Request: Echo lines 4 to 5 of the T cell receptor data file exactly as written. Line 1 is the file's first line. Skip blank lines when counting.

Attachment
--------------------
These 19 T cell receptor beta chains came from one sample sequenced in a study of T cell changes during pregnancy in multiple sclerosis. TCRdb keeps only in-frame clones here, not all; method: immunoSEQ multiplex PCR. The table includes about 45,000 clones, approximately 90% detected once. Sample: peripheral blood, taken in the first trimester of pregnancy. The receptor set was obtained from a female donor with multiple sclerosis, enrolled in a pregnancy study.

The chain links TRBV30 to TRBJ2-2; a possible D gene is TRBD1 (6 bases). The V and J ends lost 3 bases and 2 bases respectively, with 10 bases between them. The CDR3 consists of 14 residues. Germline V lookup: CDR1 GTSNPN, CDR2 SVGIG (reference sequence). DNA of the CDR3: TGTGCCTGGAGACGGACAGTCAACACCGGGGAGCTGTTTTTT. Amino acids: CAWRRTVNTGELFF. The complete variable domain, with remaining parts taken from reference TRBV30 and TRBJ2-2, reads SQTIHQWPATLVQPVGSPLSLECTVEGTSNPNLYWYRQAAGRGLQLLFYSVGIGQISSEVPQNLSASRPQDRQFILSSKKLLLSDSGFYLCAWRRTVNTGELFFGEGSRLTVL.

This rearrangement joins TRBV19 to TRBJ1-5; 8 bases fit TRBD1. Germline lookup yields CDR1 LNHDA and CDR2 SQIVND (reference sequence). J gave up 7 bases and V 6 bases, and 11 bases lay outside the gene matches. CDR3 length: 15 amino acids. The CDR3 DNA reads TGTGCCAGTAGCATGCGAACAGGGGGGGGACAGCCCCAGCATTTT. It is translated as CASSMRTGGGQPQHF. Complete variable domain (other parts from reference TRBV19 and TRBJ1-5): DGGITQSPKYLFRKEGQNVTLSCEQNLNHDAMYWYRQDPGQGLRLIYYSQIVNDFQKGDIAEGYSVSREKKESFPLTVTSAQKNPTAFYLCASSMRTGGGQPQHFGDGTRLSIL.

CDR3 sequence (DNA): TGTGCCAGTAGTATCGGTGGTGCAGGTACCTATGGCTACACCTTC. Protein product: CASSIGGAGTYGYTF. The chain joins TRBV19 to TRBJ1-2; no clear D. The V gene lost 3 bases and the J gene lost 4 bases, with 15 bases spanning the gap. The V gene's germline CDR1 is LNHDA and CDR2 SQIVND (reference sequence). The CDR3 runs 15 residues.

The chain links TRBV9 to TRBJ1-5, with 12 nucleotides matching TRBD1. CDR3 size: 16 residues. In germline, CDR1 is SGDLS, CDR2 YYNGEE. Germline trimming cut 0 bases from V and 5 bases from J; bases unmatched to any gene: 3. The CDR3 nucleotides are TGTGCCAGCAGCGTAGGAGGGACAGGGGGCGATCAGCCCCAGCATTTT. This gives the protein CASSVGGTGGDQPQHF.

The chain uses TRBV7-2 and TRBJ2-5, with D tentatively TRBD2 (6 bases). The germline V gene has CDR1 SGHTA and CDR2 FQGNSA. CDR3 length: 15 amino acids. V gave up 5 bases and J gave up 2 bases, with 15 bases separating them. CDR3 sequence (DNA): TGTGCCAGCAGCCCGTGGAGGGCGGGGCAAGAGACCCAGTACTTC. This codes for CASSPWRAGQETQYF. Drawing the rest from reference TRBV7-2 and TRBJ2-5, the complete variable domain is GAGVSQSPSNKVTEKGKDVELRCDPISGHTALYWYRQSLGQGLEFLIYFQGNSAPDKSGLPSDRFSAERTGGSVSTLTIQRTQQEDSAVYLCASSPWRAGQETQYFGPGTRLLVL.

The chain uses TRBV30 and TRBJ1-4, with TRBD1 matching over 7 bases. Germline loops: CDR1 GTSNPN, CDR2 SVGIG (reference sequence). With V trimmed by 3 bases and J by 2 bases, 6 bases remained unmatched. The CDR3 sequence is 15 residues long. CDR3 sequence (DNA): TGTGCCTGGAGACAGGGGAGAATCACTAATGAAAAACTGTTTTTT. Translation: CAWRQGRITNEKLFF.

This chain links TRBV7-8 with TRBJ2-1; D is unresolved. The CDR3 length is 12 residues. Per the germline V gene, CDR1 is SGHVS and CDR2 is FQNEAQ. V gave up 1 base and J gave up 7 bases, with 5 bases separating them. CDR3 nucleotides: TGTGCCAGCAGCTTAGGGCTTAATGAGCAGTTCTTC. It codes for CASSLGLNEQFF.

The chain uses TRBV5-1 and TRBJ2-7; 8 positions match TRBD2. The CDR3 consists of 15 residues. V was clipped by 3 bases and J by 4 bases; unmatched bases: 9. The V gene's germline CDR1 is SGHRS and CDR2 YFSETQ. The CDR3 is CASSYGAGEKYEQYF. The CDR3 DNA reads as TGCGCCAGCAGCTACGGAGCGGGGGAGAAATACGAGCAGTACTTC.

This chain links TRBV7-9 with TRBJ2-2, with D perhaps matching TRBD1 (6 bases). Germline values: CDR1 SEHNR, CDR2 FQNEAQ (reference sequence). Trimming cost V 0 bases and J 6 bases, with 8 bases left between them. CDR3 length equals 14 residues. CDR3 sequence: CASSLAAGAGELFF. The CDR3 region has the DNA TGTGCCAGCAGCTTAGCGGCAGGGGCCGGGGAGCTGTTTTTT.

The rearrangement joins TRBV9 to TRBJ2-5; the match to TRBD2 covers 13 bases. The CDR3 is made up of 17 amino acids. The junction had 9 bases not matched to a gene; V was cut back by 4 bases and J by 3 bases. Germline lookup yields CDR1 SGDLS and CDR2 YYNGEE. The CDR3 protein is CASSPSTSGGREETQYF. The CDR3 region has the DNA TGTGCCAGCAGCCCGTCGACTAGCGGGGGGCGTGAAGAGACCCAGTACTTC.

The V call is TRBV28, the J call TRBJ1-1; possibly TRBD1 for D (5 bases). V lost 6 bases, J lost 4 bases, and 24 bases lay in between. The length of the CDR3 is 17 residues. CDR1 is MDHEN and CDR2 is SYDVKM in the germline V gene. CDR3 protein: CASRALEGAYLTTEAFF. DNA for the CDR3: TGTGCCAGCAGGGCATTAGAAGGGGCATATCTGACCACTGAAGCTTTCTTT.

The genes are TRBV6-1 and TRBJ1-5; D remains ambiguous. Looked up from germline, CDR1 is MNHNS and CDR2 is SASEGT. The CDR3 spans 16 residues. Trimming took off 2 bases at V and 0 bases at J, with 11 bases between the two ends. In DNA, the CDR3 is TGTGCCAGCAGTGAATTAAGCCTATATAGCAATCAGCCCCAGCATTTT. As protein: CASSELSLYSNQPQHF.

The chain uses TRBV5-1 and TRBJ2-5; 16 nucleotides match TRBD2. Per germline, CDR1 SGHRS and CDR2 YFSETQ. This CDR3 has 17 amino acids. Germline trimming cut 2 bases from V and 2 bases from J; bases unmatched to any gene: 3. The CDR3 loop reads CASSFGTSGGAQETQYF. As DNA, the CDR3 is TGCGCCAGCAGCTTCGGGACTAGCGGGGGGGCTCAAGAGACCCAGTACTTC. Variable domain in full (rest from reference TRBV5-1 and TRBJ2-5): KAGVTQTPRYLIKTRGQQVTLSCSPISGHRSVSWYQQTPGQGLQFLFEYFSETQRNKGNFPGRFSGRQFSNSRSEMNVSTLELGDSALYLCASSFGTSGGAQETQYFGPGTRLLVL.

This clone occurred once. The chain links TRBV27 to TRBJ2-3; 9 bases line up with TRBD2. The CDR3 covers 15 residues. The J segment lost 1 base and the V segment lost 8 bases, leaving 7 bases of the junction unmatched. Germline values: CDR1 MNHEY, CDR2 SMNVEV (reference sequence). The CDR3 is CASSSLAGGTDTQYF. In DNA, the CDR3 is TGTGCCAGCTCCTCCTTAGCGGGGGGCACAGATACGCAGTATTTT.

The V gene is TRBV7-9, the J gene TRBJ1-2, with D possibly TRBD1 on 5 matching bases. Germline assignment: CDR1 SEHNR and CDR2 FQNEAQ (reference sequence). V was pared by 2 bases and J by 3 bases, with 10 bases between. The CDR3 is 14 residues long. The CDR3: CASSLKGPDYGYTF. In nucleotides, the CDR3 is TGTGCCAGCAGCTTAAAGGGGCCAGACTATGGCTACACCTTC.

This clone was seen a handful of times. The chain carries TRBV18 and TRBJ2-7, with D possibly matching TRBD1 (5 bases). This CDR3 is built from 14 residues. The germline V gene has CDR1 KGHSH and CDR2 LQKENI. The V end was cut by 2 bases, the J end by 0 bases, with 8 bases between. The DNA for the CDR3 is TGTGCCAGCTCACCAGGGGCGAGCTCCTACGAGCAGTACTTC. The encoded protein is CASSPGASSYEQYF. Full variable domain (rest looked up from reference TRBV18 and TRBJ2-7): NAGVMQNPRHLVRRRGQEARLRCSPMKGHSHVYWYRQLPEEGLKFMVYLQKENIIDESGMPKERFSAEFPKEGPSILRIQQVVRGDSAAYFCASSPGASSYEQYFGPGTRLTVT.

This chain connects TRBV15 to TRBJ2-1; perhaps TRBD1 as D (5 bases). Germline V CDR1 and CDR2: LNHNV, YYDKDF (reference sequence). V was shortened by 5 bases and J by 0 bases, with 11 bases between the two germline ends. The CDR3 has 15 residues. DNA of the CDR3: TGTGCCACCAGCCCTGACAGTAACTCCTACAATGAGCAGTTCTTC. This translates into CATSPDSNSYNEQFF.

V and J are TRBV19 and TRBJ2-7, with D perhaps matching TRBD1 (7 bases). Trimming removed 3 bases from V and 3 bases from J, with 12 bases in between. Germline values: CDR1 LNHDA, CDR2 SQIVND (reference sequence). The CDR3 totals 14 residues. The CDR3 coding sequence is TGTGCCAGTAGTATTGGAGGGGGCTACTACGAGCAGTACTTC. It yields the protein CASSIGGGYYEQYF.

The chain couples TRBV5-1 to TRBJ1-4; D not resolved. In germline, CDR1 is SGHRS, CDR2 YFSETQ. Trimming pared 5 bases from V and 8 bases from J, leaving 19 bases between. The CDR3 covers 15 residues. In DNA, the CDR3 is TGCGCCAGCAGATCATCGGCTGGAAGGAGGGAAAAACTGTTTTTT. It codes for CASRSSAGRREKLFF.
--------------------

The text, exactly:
CDR3 sequence (DNA): TGTGCCAGTAGTATCGGTGGTGCAGGTACCTATGGCTACACCTTC. Protein product: CASSIGGAGTYGYTF. The chain joins TRBV19 to TRBJ1-2; no clear D. The V gene lost 3 bases and the J gene lost 4 bases, with 15 bases spanning the gap. The V gene's germline CDR1 is LNHDA and CDR2 SQIVND (reference sequence). The CDR3 runs 15 residues.

The chain links TRBV9 to TRBJ1-5, with 12 nucleotides matching TRBD1. CDR3 size: 16 residues. In germline, CDR1 is SGDLS, CDR2 YYNGEE. Germline trimming cut 0 bases from V and 5 bases from J; bases unmatched to any gene: 3. The CDR3 nucleotides are TGTGCCAGCAGCGTAGGAGGGACAGGGGGCGATCAGCCCCAGCATTTT. This gives the protein CASSVGGTGGDQPQHF.